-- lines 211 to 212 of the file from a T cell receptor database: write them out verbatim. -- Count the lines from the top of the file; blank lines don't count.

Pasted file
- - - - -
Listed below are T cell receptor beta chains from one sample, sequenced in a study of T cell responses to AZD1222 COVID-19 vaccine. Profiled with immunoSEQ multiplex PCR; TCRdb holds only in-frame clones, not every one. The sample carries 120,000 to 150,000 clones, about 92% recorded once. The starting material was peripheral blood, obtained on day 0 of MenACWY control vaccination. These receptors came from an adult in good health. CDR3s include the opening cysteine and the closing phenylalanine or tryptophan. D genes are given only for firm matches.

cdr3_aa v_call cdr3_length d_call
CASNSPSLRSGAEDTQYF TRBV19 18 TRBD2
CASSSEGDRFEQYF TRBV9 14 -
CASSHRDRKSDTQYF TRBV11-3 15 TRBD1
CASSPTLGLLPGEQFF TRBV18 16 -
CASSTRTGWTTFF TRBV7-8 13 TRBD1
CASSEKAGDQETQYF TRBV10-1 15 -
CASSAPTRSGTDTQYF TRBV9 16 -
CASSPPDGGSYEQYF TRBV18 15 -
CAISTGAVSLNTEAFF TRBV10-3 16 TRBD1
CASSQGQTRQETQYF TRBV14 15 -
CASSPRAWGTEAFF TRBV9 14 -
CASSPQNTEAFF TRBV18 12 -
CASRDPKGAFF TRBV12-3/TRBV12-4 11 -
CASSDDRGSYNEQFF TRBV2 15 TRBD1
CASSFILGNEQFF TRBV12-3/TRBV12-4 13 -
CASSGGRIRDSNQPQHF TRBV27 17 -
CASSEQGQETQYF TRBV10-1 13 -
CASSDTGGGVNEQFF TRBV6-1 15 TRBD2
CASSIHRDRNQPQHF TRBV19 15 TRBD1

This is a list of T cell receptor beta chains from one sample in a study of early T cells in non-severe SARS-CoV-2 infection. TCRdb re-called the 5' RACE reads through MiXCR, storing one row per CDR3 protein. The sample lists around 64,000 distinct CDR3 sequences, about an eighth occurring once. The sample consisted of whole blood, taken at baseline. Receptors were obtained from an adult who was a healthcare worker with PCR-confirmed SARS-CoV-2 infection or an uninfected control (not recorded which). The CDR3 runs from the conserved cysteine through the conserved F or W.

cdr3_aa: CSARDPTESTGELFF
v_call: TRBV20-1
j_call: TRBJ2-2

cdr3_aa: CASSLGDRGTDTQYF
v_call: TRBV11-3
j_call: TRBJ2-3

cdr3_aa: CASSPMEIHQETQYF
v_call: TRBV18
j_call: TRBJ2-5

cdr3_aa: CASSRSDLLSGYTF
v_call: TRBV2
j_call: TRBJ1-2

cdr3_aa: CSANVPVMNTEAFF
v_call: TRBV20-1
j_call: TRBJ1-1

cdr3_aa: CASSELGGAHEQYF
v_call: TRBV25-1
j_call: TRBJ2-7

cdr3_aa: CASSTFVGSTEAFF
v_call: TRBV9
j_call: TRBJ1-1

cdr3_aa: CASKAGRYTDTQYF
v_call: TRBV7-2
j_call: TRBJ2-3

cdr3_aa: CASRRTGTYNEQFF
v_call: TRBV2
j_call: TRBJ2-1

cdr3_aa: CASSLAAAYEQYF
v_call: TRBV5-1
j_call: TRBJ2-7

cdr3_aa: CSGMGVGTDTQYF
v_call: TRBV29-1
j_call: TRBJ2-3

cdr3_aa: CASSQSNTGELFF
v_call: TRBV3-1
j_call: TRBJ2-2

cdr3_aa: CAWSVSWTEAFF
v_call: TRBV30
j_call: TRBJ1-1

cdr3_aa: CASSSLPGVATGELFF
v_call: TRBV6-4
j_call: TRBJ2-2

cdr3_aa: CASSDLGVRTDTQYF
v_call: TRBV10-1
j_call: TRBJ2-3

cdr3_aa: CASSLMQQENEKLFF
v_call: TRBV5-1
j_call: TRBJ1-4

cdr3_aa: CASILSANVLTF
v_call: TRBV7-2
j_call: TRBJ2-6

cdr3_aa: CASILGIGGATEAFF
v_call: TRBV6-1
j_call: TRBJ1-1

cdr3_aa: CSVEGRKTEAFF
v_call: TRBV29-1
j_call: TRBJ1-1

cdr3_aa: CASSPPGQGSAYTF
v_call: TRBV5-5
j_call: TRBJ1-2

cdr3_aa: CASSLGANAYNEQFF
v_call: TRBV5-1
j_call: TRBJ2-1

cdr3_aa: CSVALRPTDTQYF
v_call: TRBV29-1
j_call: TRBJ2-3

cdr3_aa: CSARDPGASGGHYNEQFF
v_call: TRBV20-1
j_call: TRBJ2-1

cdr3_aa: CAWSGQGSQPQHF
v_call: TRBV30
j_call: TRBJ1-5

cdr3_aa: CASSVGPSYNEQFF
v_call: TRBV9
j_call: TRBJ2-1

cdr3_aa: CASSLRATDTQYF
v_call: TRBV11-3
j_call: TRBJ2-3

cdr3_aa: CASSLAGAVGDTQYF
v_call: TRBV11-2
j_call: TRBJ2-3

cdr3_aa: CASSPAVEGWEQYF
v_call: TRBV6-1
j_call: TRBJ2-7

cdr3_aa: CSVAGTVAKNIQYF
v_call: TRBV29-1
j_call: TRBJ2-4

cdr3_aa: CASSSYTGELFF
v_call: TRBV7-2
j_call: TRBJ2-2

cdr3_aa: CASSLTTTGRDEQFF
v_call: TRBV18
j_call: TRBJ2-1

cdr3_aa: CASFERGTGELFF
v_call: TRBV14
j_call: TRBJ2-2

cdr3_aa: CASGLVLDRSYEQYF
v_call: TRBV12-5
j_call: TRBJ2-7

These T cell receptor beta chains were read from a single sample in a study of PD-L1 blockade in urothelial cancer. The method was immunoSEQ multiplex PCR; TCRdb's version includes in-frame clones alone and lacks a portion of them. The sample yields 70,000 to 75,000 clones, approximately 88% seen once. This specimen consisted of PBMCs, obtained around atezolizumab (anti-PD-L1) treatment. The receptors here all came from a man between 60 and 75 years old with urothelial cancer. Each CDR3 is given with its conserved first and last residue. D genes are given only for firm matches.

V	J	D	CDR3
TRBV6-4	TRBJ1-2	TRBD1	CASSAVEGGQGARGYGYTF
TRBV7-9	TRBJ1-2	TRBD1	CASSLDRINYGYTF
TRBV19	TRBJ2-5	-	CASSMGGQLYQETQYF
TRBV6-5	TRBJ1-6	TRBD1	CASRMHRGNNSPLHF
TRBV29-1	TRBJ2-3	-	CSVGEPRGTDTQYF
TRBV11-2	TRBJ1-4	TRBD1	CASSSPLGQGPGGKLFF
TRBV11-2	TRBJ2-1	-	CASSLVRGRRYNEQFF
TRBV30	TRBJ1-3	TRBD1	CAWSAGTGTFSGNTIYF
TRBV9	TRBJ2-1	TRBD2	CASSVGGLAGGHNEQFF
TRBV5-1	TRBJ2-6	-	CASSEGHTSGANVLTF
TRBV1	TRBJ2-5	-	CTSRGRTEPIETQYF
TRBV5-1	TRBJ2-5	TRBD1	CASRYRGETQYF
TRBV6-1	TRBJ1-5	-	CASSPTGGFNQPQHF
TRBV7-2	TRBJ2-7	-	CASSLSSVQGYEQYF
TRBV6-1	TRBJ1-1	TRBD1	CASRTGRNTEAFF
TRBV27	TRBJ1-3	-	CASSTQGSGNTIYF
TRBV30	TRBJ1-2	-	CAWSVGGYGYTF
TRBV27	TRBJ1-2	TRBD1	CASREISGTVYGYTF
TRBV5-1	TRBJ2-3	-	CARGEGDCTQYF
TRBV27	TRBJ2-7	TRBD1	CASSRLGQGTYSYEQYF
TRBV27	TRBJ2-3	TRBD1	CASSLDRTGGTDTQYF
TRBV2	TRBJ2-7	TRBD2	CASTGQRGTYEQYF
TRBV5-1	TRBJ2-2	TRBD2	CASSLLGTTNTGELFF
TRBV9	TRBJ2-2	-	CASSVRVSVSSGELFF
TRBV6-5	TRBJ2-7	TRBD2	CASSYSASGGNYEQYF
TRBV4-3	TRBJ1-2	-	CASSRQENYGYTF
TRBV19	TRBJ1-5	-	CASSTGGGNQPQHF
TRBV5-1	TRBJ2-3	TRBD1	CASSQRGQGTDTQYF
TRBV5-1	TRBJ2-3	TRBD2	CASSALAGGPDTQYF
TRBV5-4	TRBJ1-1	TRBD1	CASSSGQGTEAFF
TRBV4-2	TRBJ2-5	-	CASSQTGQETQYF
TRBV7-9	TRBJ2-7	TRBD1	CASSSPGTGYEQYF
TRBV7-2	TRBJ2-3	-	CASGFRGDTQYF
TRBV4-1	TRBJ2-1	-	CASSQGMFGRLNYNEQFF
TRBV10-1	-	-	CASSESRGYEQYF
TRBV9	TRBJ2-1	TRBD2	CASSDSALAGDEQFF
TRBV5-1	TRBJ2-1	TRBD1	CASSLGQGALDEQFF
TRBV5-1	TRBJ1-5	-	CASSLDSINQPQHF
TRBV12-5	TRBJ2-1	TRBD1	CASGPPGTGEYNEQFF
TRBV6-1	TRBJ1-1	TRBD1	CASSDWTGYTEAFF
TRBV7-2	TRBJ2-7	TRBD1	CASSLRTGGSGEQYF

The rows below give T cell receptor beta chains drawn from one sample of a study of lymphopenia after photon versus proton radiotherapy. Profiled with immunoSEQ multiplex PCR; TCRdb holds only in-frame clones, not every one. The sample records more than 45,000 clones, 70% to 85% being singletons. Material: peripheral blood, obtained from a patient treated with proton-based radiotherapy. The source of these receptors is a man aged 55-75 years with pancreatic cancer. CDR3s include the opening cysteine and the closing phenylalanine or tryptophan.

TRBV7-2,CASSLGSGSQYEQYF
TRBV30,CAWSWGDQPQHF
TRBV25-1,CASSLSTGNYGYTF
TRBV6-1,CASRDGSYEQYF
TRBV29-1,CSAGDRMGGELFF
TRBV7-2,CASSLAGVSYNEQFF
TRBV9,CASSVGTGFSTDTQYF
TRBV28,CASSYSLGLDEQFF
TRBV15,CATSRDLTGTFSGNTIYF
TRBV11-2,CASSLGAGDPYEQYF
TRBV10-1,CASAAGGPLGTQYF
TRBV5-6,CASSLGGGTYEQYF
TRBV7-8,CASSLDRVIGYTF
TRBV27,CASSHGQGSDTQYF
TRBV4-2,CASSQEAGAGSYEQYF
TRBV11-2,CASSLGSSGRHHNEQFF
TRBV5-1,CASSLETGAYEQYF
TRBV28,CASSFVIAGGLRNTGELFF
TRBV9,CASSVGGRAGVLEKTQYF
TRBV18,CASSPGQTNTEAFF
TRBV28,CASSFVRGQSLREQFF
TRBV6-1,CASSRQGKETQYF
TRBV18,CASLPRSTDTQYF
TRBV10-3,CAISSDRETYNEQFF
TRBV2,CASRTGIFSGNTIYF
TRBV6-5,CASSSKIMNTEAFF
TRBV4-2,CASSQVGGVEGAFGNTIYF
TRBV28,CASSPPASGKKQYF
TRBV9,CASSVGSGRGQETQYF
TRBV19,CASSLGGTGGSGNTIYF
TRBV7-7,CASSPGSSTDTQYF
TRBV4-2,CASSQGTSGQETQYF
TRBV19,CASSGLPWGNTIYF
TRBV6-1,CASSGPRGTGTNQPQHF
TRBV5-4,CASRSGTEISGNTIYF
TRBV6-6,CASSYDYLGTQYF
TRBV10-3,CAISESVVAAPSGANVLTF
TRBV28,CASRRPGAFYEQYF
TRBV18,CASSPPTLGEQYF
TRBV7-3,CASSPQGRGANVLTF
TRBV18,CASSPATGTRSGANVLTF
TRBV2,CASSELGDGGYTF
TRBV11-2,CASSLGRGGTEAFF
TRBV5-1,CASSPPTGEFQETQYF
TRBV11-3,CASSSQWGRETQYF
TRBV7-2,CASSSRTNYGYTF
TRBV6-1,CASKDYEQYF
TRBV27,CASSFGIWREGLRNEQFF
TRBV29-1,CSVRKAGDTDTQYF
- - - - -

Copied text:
TRBV7-2,CASSSRTNYGYTF
TRBV6-1,CASKDYEQYF